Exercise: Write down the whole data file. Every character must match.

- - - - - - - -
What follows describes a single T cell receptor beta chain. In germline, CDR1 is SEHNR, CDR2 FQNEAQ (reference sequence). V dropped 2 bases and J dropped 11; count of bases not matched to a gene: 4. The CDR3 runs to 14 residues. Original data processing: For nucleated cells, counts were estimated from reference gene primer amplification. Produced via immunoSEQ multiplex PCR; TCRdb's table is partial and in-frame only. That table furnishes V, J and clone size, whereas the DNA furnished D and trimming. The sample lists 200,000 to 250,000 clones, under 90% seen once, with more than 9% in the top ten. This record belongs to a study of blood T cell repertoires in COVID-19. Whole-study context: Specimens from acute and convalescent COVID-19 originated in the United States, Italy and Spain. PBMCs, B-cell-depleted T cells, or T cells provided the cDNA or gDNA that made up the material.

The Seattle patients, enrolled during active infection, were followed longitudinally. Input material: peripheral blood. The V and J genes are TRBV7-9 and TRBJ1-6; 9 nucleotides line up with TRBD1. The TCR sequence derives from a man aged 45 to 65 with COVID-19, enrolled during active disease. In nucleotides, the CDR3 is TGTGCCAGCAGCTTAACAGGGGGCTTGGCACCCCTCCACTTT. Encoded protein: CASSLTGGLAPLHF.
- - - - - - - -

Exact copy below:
What follows describes a single T cell receptor beta chain. In germline, CDR1 is SEHNR, CDR2 FQNEAQ (reference sequence). V dropped 2 bases and J dropped 11; count of bases not matched to a gene: 4. The CDR3 runs to 14 residues. Original data processing: For nucleated cells, counts were estimated from reference gene primer amplification. Produced via immunoSEQ multiplex PCR; TCRdb's table is partial and in-frame only. That table furnishes V, J and clone size, whereas the DNA furnished D and trimming. The sample lists 200,000 to 250,000 clones, under 90% seen once, with more than 9% in the top ten. This record belongs to a study of blood T cell repertoires in COVID-19. Whole-study context: Specimens from acute and convalescent COVID-19 originated in the United States, Italy and Spain. PBMCs, B-cell-depleted T cells, or T cells provided the cDNA or gDNA that made up the material.

The Seattle patients, enrolled during active infection, were followed longitudinally. Input material: peripheral blood. The V and J genes are TRBV7-9 and TRBJ1-6; 9 nucleotides line up with TRBD1. The TCR sequence derives from a man aged 45 to 65 with COVID-19, enrolled during active disease. In nucleotides, the CDR3 is TGTGCCAGCAGCTTAACAGGGGGCTTGGCACCCCTCCACTTT. Encoded protein: CASSLTGGLAPLHF.